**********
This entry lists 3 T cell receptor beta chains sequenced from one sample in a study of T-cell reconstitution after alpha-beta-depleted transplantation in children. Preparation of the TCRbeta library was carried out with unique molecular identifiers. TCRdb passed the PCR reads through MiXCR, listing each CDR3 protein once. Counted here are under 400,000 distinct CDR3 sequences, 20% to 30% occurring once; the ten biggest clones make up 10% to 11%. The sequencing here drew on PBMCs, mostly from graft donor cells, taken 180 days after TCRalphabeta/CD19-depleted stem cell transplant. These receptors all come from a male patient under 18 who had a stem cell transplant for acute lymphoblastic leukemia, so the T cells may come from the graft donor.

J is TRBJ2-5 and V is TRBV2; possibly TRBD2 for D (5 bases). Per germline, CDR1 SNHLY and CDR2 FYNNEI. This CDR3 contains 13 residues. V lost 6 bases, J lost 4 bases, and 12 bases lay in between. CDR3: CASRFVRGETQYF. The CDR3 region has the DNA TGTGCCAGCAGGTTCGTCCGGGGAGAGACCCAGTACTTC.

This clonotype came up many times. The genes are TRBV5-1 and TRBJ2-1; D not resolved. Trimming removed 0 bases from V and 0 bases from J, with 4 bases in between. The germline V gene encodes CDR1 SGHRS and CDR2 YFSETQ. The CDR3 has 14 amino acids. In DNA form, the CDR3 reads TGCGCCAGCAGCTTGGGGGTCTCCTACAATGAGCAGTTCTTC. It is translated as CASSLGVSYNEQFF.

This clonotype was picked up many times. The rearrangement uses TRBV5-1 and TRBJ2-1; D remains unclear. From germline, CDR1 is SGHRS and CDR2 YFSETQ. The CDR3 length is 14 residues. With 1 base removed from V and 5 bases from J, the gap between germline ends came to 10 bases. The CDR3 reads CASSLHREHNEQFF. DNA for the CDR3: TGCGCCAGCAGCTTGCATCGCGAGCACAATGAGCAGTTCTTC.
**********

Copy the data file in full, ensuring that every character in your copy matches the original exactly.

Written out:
This entry lists 3 T cell receptor beta chains sequenced from one sample in a study of T-cell reconstitution after alpha-beta-depleted transplantation in children. Preparation of the TCRbeta library was carried out with unique molecular identifiers. TCRdb passed the PCR reads through MiXCR, listing each CDR3 protein once. Counted here are under 400,000 distinct CDR3 sequences, 20% to 30% occurring once; the ten biggest clones make up 10% to 11%. The sequencing here drew on PBMCs, mostly from graft donor cells, taken 180 days after TCRalphabeta/CD19-depleted stem cell transplant. These receptors all come from a male patient under 18 who had a stem cell transplant for acute lymphoblastic leukemia, so the T cells may come from the graft donor.

J is TRBJ2-5 and V is TRBV2; possibly TRBD2 for D (5 bases). Per germline, CDR1 SNHLY and CDR2 FYNNEI. This CDR3 contains 13 residues. V lost 6 bases, J lost 4 bases, and 12 bases lay in between. CDR3: CASRFVRGETQYF. The CDR3 region has the DNA TGTGCCAGCAGGTTCGTCCGGGGAGAGACCCAGTACTTC.

This clonotype came up many times. The genes are TRBV5-1 and TRBJ2-1; D not resolved. Trimming removed 0 bases from V and 0 bases from J, with 4 bases in between. The germline V gene encodes CDR1 SGHRS and CDR2 YFSETQ. The CDR3 has 14 amino acids. In DNA form, the CDR3 reads TGCGCCAGCAGCTTGGGGGTCTCCTACAATGAGCAGTTCTTC. It is translated as CASSLGVSYNEQFF.

This clonotype was picked up many times. The rearrangement uses TRBV5-1 and TRBJ2-1; D remains unclear. From germline, CDR1 is SGHRS and CDR2 YFSETQ. The CDR3 length is 14 residues. With 1 base removed from V and 5 bases from J, the gap between germline ends came to 10 bases. The CDR3 reads CASSLHREHNEQFF. DNA for the CDR3: TGCGCCAGCAGCTTGCATCGCGAGCACAATGAGCAGTTCTTC.